Royal Baby? Poor Newborns in L.A. Have 1 in 10 Chance of Achieving Wealth
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We know you're having conniptions over the birth of the royal baby. This boy will never worry about paying the rent, that's for sure.
But what about the average newborn in L.A? What chance does she have at achieving wealth? Turns out researchers from Harvard University and UC Berkeley have crunched the numbers and come up with a remarkably exact figure:
About a 10 percent chance for Southern California and the Bay Area. In other words, according to the study called "The Economic Impacts of Tax Expenditures," a SoCal baby born into poverty, or the bottom fifth of income earners, has about a 1 in 10 chance of making it to the top fifth.
Of course, a royal baby has about 100 percent chance making into the top 1 percent, innit?
The exact rate of upward mobility for L.A., Orange County and the Inland Empire is 9.6 percent, the research shows; for San Diego it's 10.4 percent; and for the Bay Area it's 11.2 percent.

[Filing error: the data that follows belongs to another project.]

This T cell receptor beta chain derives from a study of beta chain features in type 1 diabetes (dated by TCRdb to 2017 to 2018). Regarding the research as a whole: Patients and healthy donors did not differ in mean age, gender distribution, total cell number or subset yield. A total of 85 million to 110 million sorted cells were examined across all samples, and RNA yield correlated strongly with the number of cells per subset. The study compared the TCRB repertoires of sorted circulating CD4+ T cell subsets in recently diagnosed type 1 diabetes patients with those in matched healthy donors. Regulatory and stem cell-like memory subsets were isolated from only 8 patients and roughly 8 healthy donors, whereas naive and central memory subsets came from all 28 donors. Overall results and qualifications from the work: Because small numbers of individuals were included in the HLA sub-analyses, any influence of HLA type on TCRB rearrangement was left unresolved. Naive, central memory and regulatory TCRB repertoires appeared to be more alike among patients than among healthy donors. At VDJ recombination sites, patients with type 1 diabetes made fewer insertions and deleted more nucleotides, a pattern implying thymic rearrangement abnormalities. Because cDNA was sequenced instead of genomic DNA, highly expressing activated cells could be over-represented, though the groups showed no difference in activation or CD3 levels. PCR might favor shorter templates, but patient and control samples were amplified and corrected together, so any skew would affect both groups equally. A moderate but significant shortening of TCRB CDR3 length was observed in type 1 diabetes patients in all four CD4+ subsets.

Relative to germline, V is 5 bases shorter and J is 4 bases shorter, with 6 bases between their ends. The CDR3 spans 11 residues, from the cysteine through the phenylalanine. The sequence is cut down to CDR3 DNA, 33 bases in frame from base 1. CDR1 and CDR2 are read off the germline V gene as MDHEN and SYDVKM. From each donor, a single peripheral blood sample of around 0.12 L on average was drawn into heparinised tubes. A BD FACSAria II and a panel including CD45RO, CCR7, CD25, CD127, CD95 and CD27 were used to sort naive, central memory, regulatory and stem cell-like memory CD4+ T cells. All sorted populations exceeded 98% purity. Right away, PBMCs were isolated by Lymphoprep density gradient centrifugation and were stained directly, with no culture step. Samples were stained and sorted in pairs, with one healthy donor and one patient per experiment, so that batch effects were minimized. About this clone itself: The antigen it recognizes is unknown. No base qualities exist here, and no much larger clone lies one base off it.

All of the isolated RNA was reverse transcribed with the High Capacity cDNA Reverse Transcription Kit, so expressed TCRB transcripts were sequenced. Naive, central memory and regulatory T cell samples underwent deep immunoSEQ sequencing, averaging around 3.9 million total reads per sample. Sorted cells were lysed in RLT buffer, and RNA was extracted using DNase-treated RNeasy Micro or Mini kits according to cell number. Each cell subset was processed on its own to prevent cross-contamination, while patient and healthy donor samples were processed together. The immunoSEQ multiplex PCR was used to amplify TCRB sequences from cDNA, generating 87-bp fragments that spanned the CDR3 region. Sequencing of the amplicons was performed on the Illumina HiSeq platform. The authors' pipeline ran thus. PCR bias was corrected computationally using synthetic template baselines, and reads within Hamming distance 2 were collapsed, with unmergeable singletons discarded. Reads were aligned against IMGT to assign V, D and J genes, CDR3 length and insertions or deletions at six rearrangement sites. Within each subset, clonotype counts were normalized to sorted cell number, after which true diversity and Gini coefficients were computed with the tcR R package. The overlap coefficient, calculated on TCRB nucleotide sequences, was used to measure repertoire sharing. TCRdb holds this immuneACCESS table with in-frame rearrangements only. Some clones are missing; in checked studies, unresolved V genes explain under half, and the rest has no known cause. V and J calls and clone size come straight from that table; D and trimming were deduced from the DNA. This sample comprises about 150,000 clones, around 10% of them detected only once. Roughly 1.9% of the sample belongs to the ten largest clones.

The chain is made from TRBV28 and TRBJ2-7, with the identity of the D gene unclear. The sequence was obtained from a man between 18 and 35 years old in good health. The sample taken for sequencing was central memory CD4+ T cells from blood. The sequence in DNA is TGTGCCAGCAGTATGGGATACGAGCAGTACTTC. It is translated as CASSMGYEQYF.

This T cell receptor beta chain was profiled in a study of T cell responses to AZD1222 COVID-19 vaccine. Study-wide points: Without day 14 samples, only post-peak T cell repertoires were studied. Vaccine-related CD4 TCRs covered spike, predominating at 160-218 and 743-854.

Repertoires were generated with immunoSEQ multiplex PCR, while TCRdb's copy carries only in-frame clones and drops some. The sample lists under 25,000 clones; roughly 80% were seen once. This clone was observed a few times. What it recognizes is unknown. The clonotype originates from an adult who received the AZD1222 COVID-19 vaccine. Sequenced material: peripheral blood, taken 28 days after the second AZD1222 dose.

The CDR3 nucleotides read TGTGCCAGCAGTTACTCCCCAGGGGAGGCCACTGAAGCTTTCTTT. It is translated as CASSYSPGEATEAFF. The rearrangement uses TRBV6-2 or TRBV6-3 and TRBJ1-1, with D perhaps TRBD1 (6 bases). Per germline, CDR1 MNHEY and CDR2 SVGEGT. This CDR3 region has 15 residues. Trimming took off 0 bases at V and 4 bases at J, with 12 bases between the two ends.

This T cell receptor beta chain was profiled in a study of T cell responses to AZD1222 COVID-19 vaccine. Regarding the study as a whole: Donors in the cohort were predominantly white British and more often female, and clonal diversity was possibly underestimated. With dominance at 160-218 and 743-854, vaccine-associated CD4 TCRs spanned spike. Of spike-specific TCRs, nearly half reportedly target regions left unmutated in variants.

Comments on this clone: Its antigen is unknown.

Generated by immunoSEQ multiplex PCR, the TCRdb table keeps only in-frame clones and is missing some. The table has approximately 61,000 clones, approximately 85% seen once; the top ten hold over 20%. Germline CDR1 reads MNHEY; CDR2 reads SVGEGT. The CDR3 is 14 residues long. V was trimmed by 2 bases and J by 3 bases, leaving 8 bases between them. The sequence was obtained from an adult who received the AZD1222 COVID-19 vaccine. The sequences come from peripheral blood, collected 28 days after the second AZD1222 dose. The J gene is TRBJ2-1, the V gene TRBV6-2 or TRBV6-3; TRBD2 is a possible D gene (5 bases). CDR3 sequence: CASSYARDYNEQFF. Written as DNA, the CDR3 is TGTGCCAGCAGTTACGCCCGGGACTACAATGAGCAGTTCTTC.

(These exact numbers were collected by the New York Times).
That's not bad, but not great. Parts of North Dakota, South Dakota and Wyoming have some of the highest rates of upward mobility -- 25 to 30 percent and more -- probably because young people get the hell out as soon as they can. Just our guess.
On the low end you have the Republican stronghold of the Deep South, with rates as sorry as 3.9 percent for Montgomery, Alabama, for example.
The lighter the color, the lower the chances of making it. Map via Harvard/UC Berkeley.
Because small government and tax cuts for the wealthy really do work for breeding Americans with an equal chance to bootstrap themselves to success, right? We kid.
Actually, the researchers found that tax policy doesn't explain the disparity:
Although tax policies may account for some of the variation in outcomes across areas, much variation remained to be explained. To understand what is driving this variation and better isolate the effects of the tax expenditures themselves, we considered other sets of factors that have been proposed in prior work. Here, we found significant correlations between intergenerational mobility and income inequality, economic and racial residential segregation, measures of K-12 school quality (such as test scores and high school dropout rates), social capital indices, and measures of family structure (such as the fraction of single parents in an area). Each of these correlations remained strong even after controlling for measures of tax expenditures.
The moral of this story is, of course, that the South is a backwater in so many ways, which is not exactly breaking news. As for SoCal? At least you have a chance at the dream.
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